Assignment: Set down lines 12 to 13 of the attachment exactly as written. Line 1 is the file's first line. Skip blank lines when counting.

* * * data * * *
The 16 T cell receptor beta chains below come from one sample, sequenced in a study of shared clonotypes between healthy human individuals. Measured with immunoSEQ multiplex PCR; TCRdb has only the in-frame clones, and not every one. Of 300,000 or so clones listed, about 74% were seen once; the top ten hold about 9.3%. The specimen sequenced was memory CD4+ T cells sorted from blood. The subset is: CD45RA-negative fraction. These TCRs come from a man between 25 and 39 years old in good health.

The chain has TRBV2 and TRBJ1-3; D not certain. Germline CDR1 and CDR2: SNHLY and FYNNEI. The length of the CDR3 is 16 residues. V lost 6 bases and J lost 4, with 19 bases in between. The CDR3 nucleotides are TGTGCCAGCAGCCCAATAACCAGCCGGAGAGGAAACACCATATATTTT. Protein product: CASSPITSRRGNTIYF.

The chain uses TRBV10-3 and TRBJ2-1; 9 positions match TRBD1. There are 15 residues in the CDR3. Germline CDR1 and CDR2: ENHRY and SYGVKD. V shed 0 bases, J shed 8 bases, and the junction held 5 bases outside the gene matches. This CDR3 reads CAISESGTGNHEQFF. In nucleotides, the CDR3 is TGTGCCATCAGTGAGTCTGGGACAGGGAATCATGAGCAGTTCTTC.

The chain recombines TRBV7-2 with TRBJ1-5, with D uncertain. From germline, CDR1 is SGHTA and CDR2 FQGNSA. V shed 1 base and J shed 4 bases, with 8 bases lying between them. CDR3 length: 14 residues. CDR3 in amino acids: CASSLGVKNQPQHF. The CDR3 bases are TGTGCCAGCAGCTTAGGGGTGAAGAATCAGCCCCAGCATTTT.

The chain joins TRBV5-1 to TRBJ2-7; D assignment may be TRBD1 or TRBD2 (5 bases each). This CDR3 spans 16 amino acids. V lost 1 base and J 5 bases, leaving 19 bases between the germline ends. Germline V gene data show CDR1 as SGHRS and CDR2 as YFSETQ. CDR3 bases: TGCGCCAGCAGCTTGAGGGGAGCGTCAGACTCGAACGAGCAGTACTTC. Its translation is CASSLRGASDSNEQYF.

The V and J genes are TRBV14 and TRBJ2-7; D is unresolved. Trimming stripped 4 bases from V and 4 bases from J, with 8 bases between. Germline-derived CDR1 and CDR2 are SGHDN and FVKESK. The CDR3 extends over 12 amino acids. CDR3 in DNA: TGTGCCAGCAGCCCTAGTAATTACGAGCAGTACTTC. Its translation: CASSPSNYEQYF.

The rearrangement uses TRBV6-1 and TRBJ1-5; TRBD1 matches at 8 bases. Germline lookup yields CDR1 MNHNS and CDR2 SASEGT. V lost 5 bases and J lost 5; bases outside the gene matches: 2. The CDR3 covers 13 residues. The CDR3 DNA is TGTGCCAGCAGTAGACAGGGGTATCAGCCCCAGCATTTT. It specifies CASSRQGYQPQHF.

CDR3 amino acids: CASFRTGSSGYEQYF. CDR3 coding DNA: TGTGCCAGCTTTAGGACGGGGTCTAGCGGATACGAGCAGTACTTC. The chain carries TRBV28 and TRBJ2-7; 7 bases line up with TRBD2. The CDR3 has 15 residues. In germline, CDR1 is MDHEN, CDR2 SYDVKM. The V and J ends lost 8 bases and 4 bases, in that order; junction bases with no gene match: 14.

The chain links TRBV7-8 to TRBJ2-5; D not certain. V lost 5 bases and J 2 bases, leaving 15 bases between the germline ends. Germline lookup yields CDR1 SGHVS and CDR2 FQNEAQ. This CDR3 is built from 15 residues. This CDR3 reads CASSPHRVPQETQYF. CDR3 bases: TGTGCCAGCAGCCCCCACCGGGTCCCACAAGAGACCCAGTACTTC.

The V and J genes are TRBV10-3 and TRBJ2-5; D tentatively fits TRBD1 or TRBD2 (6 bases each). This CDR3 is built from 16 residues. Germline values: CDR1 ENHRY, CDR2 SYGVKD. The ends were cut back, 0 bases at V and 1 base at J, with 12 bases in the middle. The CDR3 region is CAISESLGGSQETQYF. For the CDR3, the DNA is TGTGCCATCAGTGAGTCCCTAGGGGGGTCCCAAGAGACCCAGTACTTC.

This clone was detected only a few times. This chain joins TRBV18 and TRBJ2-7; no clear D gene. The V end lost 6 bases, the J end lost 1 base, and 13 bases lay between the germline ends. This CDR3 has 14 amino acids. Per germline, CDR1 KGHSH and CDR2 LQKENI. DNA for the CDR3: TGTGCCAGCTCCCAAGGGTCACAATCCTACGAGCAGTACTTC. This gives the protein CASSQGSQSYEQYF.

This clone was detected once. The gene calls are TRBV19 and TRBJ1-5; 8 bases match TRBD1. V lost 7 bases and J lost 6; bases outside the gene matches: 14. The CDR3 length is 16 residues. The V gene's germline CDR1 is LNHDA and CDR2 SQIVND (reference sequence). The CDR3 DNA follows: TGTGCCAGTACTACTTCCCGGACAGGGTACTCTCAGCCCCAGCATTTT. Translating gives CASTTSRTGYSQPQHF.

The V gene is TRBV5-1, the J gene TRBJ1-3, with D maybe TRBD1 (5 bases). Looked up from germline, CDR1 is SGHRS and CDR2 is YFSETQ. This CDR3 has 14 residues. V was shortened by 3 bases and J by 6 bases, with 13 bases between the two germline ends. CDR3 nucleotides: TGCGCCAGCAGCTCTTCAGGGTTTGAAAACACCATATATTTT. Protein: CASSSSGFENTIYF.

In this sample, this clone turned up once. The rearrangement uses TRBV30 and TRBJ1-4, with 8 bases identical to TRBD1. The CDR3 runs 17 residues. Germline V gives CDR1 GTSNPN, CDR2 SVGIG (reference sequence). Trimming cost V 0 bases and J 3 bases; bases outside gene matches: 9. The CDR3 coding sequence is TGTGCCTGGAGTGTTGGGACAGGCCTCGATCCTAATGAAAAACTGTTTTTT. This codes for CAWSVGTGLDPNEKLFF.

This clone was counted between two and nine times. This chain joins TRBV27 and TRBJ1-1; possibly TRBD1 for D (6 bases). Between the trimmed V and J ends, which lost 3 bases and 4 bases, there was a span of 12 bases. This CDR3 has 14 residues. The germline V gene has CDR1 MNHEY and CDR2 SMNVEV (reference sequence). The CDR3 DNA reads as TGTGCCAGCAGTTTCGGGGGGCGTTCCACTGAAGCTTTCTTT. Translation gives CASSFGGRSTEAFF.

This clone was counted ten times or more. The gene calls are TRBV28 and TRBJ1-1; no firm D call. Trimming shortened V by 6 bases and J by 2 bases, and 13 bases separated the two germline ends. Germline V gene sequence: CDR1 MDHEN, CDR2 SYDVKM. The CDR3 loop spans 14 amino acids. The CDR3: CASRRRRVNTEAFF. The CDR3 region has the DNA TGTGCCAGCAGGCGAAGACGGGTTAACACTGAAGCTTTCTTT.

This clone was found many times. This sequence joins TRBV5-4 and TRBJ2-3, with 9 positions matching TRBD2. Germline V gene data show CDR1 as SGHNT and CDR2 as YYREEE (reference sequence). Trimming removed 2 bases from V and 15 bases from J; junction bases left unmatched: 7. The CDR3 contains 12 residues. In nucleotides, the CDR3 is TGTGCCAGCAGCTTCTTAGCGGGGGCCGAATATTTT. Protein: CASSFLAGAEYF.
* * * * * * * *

This clone was detected once. The gene calls are TRBV19 and TRBJ1-5; 8 bases match TRBD1. V lost 7 bases and J lost 6; bases outside the gene matches: 14. The CDR3 length is 16 residues. The V gene's germline CDR1 is LNHDA and CDR2 SQIVND (reference sequence). The CDR3 DNA follows: TGTGCCAGTACTACTTCCCGGACAGGGTACTCTCAGCCCCAGCATTTT. Translating gives CASTTSRTGYSQPQHF.

The V gene is TRBV5-1, the J gene TRBJ1-3, with D maybe TRBD1 (5 bases). Looked up from germline, CDR1 is SGHRS and CDR2 is YFSETQ. This CDR3 has 14 residues. V was shortened by 3 bases and J by 6 bases, with 13 bases between the two germline ends. CDR3 nucleotides: TGCGCCAGCAGCTCTTCAGGGTTTGAAAACACCATATATTTT. Protein: CASSSSGFENTIYF.